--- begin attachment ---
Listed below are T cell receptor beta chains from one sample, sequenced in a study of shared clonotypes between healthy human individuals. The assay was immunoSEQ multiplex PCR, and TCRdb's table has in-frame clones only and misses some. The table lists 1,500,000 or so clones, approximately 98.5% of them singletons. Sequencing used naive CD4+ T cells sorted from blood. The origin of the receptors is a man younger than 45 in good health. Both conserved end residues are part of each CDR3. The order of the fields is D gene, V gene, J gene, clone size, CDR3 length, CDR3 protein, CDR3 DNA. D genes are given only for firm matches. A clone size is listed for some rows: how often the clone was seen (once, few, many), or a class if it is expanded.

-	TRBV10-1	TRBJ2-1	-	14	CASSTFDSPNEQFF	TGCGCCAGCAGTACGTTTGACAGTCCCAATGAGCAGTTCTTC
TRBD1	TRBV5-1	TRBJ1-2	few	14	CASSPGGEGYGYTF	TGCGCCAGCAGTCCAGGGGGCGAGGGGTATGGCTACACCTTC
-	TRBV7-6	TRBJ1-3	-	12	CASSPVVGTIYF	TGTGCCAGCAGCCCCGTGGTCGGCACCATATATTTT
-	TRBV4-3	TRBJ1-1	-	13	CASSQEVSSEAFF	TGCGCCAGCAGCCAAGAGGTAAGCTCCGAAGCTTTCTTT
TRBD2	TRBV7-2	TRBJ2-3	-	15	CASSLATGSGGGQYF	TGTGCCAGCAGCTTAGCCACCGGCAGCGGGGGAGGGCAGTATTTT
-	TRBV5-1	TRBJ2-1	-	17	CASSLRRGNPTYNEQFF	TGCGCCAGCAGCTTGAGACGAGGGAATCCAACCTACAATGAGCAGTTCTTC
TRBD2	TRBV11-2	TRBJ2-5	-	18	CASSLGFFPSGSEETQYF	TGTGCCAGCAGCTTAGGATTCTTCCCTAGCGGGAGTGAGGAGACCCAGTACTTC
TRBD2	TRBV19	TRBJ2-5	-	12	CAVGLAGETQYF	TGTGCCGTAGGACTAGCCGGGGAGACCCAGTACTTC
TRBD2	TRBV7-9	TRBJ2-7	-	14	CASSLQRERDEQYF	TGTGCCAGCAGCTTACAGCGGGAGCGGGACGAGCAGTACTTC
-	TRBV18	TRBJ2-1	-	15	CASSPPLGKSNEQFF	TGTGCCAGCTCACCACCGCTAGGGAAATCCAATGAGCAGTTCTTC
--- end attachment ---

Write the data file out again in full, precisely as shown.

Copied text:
Listed below are T cell receptor beta chains from one sample, sequenced in a study of shared clonotypes between healthy human individuals. The assay was immunoSEQ multiplex PCR, and TCRdb's table has in-frame clones only and misses some. The table lists 1,500,000 or so clones, approximately 98.5% of them singletons. Sequencing used naive CD4+ T cells sorted from blood. The origin of the receptors is a man younger than 45 in good health. Both conserved end residues are part of each CDR3. The order of the fields is D gene, V gene, J gene, clone size, CDR3 length, CDR3 protein, CDR3 DNA. D genes are given only for firm matches. A clone size is listed for some rows: how often the clone was seen (once, few, many), or a class if it is expanded.

-	TRBV10-1	TRBJ2-1	-	14	CASSTFDSPNEQFF	TGCGCCAGCAGTACGTTTGACAGTCCCAATGAGCAGTTCTTC
TRBD1	TRBV5-1	TRBJ1-2	few	14	CASSPGGEGYGYTF	TGCGCCAGCAGTCCAGGGGGCGAGGGGTATGGCTACACCTTC
-	TRBV7-6	TRBJ1-3	-	12	CASSPVVGTIYF	TGTGCCAGCAGCCCCGTGGTCGGCACCATATATTTT
-	TRBV4-3	TRBJ1-1	-	13	CASSQEVSSEAFF	TGCGCCAGCAGCCAAGAGGTAAGCTCCGAAGCTTTCTTT
TRBD2	TRBV7-2	TRBJ2-3	-	15	CASSLATGSGGGQYF	TGTGCCAGCAGCTTAGCCACCGGCAGCGGGGGAGGGCAGTATTTT
-	TRBV5-1	TRBJ2-1	-	17	CASSLRRGNPTYNEQFF	TGCGCCAGCAGCTTGAGACGAGGGAATCCAACCTACAATGAGCAGTTCTTC
TRBD2	TRBV11-2	TRBJ2-5	-	18	CASSLGFFPSGSEETQYF	TGTGCCAGCAGCTTAGGATTCTTCCCTAGCGGGAGTGAGGAGACCCAGTACTTC
TRBD2	TRBV19	TRBJ2-5	-	12	CAVGLAGETQYF	TGTGCCGTAGGACTAGCCGGGGAGACCCAGTACTTC
TRBD2	TRBV7-9	TRBJ2-7	-	14	CASSLQRERDEQYF	TGTGCCAGCAGCTTACAGCGGGAGCGGGACGAGCAGTACTTC
-	TRBV18	TRBJ2-1	-	15	CASSPPLGKSNEQFF	TGTGCCAGCTCACCACCGCTAGGGAAATCCAATGAGCAGTTCTTC